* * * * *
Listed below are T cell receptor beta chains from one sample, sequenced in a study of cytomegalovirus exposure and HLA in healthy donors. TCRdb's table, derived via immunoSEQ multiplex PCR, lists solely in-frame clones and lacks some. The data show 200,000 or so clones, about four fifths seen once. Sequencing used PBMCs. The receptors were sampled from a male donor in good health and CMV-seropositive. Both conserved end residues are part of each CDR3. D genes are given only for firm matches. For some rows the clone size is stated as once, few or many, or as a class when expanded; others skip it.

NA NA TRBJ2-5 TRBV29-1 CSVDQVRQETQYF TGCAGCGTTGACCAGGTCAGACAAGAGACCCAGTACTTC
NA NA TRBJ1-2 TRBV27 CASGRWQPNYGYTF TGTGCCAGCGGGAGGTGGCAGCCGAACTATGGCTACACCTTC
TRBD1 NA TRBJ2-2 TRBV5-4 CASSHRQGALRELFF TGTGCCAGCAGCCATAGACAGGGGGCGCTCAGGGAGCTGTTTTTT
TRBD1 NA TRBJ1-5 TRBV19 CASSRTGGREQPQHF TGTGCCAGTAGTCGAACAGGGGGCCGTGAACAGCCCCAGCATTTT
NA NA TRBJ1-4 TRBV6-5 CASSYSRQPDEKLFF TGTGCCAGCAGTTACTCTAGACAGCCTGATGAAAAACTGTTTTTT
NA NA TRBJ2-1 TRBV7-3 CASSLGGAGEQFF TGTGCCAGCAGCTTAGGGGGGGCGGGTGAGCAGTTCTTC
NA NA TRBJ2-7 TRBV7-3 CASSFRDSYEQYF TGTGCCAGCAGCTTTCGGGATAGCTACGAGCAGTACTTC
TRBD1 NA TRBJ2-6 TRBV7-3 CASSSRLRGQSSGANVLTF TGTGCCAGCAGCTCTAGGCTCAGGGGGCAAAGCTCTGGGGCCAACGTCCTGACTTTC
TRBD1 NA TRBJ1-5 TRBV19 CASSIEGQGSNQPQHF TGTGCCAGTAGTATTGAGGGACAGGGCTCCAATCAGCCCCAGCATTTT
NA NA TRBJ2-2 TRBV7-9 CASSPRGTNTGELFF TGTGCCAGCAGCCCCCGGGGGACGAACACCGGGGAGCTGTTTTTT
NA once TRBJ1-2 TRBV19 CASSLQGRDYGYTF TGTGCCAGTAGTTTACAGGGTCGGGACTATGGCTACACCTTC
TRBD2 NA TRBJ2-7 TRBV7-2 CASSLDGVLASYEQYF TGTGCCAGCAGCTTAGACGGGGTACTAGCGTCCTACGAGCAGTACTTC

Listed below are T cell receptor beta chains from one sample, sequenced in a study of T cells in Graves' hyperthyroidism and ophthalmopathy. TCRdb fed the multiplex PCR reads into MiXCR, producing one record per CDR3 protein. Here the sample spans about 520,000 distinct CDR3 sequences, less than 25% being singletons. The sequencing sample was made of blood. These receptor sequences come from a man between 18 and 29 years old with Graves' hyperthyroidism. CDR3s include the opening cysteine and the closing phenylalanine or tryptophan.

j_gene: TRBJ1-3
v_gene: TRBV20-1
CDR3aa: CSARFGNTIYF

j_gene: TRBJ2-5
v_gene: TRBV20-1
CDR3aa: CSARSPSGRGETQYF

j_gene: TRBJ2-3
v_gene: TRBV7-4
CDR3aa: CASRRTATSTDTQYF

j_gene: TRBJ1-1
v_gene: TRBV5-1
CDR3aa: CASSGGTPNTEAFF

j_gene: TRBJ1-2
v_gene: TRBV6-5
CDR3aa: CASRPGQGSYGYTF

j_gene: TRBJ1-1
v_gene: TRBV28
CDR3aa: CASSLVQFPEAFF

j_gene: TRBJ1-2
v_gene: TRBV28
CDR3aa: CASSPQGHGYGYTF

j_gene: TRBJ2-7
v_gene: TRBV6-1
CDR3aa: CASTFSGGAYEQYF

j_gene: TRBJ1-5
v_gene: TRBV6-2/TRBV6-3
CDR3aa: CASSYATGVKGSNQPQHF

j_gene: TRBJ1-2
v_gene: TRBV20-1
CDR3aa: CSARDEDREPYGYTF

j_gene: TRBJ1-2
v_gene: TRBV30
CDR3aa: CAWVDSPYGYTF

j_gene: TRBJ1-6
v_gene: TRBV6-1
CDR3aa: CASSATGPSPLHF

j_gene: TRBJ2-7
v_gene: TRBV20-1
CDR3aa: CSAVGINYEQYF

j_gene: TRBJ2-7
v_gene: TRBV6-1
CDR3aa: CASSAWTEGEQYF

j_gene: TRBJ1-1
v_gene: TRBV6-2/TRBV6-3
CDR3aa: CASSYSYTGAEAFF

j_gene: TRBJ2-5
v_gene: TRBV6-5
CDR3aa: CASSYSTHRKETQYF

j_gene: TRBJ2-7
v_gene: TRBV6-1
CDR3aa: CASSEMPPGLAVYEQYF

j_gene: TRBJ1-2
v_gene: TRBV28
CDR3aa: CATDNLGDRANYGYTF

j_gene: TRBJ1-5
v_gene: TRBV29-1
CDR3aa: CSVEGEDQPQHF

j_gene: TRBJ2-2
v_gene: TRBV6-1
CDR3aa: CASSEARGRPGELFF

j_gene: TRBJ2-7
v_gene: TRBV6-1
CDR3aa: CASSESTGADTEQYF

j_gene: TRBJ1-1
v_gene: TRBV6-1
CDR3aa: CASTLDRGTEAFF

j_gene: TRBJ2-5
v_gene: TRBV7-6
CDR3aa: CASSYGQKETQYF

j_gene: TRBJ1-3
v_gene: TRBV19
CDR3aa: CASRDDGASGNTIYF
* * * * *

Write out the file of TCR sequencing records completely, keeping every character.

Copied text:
Listed below are T cell receptor beta chains from one sample, sequenced in a study of cytomegalovirus exposure and HLA in healthy donors. TCRdb's table, derived via immunoSEQ multiplex PCR, lists solely in-frame clones and lacks some. The data show 200,000 or so clones, about four fifths seen once. Sequencing used PBMCs. The receptors were sampled from a male donor in good health and CMV-seropositive. Both conserved end residues are part of each CDR3. D genes are given only for firm matches. For some rows the clone size is stated as once, few or many, or as a class when expanded; others skip it.

NA NA TRBJ2-5 TRBV29-1 CSVDQVRQETQYF TGCAGCGTTGACCAGGTCAGACAAGAGACCCAGTACTTC
NA NA TRBJ1-2 TRBV27 CASGRWQPNYGYTF TGTGCCAGCGGGAGGTGGCAGCCGAACTATGGCTACACCTTC
TRBD1 NA TRBJ2-2 TRBV5-4 CASSHRQGALRELFF TGTGCCAGCAGCCATAGACAGGGGGCGCTCAGGGAGCTGTTTTTT
TRBD1 NA TRBJ1-5 TRBV19 CASSRTGGREQPQHF TGTGCCAGTAGTCGAACAGGGGGCCGTGAACAGCCCCAGCATTTT
NA NA TRBJ1-4 TRBV6-5 CASSYSRQPDEKLFF TGTGCCAGCAGTTACTCTAGACAGCCTGATGAAAAACTGTTTTTT
NA NA TRBJ2-1 TRBV7-3 CASSLGGAGEQFF TGTGCCAGCAGCTTAGGGGGGGCGGGTGAGCAGTTCTTC
NA NA TRBJ2-7 TRBV7-3 CASSFRDSYEQYF TGTGCCAGCAGCTTTCGGGATAGCTACGAGCAGTACTTC
TRBD1 NA TRBJ2-6 TRBV7-3 CASSSRLRGQSSGANVLTF TGTGCCAGCAGCTCTAGGCTCAGGGGGCAAAGCTCTGGGGCCAACGTCCTGACTTTC
TRBD1 NA TRBJ1-5 TRBV19 CASSIEGQGSNQPQHF TGTGCCAGTAGTATTGAGGGACAGGGCTCCAATCAGCCCCAGCATTTT
NA NA TRBJ2-2 TRBV7-9 CASSPRGTNTGELFF TGTGCCAGCAGCCCCCGGGGGACGAACACCGGGGAGCTGTTTTTT
NA once TRBJ1-2 TRBV19 CASSLQGRDYGYTF TGTGCCAGTAGTTTACAGGGTCGGGACTATGGCTACACCTTC
TRBD2 NA TRBJ2-7 TRBV7-2 CASSLDGVLASYEQYF TGTGCCAGCAGCTTAGACGGGGTACTAGCGTCCTACGAGCAGTACTTC

Listed below are T cell receptor beta chains from one sample, sequenced in a study of T cells in Graves' hyperthyroidism and ophthalmopathy. TCRdb fed the multiplex PCR reads into MiXCR, producing one record per CDR3 protein. Here the sample spans about 520,000 distinct CDR3 sequences, less than 25% being singletons. The sequencing sample was made of blood. These receptor sequences come from a man between 18 and 29 years old with Graves' hyperthyroidism. CDR3s include the opening cysteine and the closing phenylalanine or tryptophan.

j_gene: TRBJ1-3
v_gene: TRBV20-1
CDR3aa: CSARFGNTIYF

j_gene: TRBJ2-5
v_gene: TRBV20-1
CDR3aa: CSARSPSGRGETQYF

j_gene: TRBJ2-3
v_gene: TRBV7-4
CDR3aa: CASRRTATSTDTQYF

j_gene: TRBJ1-1
v_gene: TRBV5-1
CDR3aa: CASSGGTPNTEAFF

j_gene: TRBJ1-2
v_gene: TRBV6-5
CDR3aa: CASRPGQGSYGYTF

j_gene: TRBJ1-1
v_gene: TRBV28
CDR3aa: CASSLVQFPEAFF

j_gene: TRBJ1-2
v_gene: TRBV28
CDR3aa: CASSPQGHGYGYTF

j_gene: TRBJ2-7
v_gene: TRBV6-1
CDR3aa: CASTFSGGAYEQYF

j_gene: TRBJ1-5
v_gene: TRBV6-2/TRBV6-3
CDR3aa: CASSYATGVKGSNQPQHF

j_gene: TRBJ1-2
v_gene: TRBV20-1
CDR3aa: CSARDEDREPYGYTF

j_gene: TRBJ1-2
v_gene: TRBV30
CDR3aa: CAWVDSPYGYTF

j_gene: TRBJ1-6
v_gene: TRBV6-1
CDR3aa: CASSATGPSPLHF

j_gene: TRBJ2-7
v_gene: TRBV20-1
CDR3aa: CSAVGINYEQYF

j_gene: TRBJ2-7
v_gene: TRBV6-1
CDR3aa: CASSAWTEGEQYF

j_gene: TRBJ1-1
v_gene: TRBV6-2/TRBV6-3
CDR3aa: CASSYSYTGAEAFF

j_gene: TRBJ2-5
v_gene: TRBV6-5
CDR3aa: CASSYSTHRKETQYF

j_gene: TRBJ2-7
v_gene: TRBV6-1
CDR3aa: CASSEMPPGLAVYEQYF

j_gene: TRBJ1-2
v_gene: TRBV28
CDR3aa: CATDNLGDRANYGYTF

j_gene: TRBJ1-5
v_gene: TRBV29-1
CDR3aa: CSVEGEDQPQHF

j_gene: TRBJ2-2
v_gene: TRBV6-1
CDR3aa: CASSEARGRPGELFF

j_gene: TRBJ2-7
v_gene: TRBV6-1
CDR3aa: CASSESTGADTEQYF

j_gene: TRBJ1-1
v_gene: TRBV6-1
CDR3aa: CASTLDRGTEAFF

j_gene: TRBJ2-5
v_gene: TRBV7-6
CDR3aa: CASSYGQKETQYF

j_gene: TRBJ1-3
v_gene: TRBV19
CDR3aa: CASRDDGASGNTIYF